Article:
Back in the 1980s, Democrats in Congress had a trick they used over and over again to get Ronald Reagan to approve bloated budgets. They would wait until just before the end of the fiscal year on Sept. 30 to send appropriations bills to the president for his signature. If he vetoed the bill because of excessive spending, it would lead to a government shutdown on October 1.
Congress often worsened this situation by combining several of the 13 individual appropriations bills into package bills. This made them even harder to veto, because it would affect more agencies and programs. Sadly, this trick worked like clockwork year after year. Without line item veto authority, which would allow him to veto only portions of appropriations bills, there really wasn't much Reagan could do. The result was that spending and deficits went up and up.
Now Congress is getting ready to play this trick again. The Democratic Senate in particular has dragged its feet on appropriations bills, setting up an almost inevitable budget train wreck in September. Rather than do the work they were elected to do, the majority Democrats would rather spend their time spinning the budget, so that George W. Bush will get the blame when the time comes.
One of the key issues Democrats are trying to get mileage out of is claiming that the tax cut is eating into the Social Security surplus. This implies, falsely, that Social Security benefits are somehow at risk.
In fact, there is essentially no relationship between the size of the Social Security trust fund, or the amount of the budget surplus attributable to the excess of current Social Security revenues over benefits, and the payment of benefits. Everyone currently receiving Social Security benefits now and the foreseeable future will get exactly the same check regardless of whether some mythical "lockbox" is broken.
Furthermore, virtually all Democratic discussion of the alleged Medicare surplus is fundamentally dishonest. There is a "surplus" only in Part A of the Medicare program, which is financed by payroll taxes and pays only for hospital costs. Medicare Part B, which pays for physician services, is in perpetual deficit.
Unlike Medicare Part A, Part B is not financed by payroll taxes, but by "premiums" paid by beneficiaries that cover only 25 percent of its cost. The balance -- in effect a deficit -- is covered by general revenues paid for by all taxpayers. This year, taxpayers will pay $70 billion to cover Medicare Part B's deficit. As a result, the overall Medicare program, Parts A and B combined, will run a deficit of $56 billion.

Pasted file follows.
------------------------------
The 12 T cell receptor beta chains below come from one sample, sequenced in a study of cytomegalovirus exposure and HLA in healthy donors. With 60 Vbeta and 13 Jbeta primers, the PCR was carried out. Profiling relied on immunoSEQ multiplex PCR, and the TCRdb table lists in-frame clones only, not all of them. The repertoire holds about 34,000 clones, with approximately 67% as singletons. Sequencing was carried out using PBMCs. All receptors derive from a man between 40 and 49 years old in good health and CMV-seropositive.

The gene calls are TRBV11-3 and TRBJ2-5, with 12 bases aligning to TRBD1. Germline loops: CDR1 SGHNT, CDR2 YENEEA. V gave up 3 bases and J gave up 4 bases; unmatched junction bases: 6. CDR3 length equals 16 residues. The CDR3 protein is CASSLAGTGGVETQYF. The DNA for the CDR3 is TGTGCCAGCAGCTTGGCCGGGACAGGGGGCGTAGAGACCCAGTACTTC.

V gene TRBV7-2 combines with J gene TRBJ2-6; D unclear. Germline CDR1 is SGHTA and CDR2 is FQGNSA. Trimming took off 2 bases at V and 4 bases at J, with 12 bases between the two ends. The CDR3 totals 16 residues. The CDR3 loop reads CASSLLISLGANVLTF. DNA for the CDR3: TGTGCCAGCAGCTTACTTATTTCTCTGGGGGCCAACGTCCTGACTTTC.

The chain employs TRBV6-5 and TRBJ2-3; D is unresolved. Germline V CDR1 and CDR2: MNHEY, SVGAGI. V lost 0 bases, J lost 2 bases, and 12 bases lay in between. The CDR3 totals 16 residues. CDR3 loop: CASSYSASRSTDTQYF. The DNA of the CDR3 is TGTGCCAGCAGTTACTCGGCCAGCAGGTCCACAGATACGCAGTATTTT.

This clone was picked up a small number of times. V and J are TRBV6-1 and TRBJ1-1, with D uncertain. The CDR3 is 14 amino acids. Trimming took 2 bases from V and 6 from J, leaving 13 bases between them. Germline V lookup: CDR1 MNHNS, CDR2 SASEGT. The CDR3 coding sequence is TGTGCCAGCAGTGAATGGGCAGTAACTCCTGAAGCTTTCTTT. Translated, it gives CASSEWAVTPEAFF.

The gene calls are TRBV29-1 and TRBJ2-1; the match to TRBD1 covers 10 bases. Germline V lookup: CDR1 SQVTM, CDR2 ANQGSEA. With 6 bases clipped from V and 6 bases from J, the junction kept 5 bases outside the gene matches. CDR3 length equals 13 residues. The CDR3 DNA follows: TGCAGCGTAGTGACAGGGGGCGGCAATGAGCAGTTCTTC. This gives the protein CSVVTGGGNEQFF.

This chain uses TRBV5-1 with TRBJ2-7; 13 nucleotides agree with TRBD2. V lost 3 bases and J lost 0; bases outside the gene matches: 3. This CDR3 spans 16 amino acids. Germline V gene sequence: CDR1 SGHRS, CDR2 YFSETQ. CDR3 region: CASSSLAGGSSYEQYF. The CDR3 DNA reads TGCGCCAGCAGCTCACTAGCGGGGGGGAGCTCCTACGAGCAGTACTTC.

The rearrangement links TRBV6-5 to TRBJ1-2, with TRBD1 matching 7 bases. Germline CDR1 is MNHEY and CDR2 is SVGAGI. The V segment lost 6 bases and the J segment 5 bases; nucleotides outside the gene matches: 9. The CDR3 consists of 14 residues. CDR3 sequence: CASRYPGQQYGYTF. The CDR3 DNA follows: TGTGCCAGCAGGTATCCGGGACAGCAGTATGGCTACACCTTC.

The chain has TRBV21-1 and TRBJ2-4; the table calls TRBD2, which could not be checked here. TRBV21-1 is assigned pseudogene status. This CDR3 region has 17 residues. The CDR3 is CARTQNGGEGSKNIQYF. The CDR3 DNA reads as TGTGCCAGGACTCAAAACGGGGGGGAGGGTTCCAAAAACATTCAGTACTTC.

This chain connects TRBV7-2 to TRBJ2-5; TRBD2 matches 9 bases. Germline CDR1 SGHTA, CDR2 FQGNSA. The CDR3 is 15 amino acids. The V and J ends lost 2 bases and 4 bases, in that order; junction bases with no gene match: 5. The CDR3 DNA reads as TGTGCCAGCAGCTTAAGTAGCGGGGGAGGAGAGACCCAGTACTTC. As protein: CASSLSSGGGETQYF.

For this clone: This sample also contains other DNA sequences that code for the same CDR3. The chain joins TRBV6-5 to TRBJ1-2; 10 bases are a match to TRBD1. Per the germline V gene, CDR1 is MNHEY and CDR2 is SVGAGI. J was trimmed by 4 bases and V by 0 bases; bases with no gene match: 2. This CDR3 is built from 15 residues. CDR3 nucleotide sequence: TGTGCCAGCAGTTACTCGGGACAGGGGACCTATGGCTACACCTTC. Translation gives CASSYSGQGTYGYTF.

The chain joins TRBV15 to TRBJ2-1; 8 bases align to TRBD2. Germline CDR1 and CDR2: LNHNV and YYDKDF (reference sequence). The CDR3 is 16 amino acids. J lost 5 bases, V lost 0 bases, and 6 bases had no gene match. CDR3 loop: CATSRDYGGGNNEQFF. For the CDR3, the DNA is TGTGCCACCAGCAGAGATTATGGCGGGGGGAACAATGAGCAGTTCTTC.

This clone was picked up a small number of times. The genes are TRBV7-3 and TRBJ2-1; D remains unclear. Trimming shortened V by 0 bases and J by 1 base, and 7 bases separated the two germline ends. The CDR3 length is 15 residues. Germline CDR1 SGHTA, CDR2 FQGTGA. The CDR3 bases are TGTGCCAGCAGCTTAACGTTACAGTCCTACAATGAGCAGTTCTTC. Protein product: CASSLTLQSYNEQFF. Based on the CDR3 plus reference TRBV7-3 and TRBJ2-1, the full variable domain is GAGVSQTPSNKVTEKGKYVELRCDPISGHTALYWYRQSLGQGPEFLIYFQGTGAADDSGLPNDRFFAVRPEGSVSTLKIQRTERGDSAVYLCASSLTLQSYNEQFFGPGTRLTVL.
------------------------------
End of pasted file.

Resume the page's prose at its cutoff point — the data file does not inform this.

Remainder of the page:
Nevertheless, many seniors are going to be misled in coming months into believing that the declining surplus somehow threatens their Social Security or Medicare benefits. They will also be told that this results from Bush's "excessive" tax cut. They are unlikely to hear in the major media that the lower revenues result exclusively from the economic slowdown, not the tax cut, or that the Democrats' proposed tax cut would have cut revenues even more in 2002 than the version that became law.
It would help everyone who has any interest in budget issues a great deal if the substantively meaningless distinctions between "trust fund" revenues and outlays was dispensed with. The only number that matters at the end of the day is whether the government has total revenues sufficient to cover total outlays. If it does not and there is a deficit, this figure should correspond to the amount of money the government borrows from private financial markets.
The notion of trust funds also confuses beneficiaries about what they are entitled to. In the case of a private trust fund, the size of the fund matters because benefits are directly related to it. But with Social Security, benefits are established by law and have no relationship to the trust fund. That is why the federal government has been able to get away with reducing Social Security benefits, relative to taxes paid, for decades, even as the Social Security trust fund grew.
As a new Congressional Research Service report explains, the number of years it takes a worker to recover his payroll taxes in the form of benefits has risen every year and will continue to rise in the future. In 1980, an average worker got back all his and his employer's taxes plus interest in 2.8 years worth of benefits after age 65. This year it will take 16.8 years and by the year 2030, it will take 23.5 years.
At a recent House Budget Committee hearing, there was some discussion of the need for a new method of presenting budget data. Current methods date from the 1960s and need to be brought up to date. If this is done, changing the presentation of trust funds should certainly be adopted to make it harder for irresponsible politicians to use them for their own selfish purposes.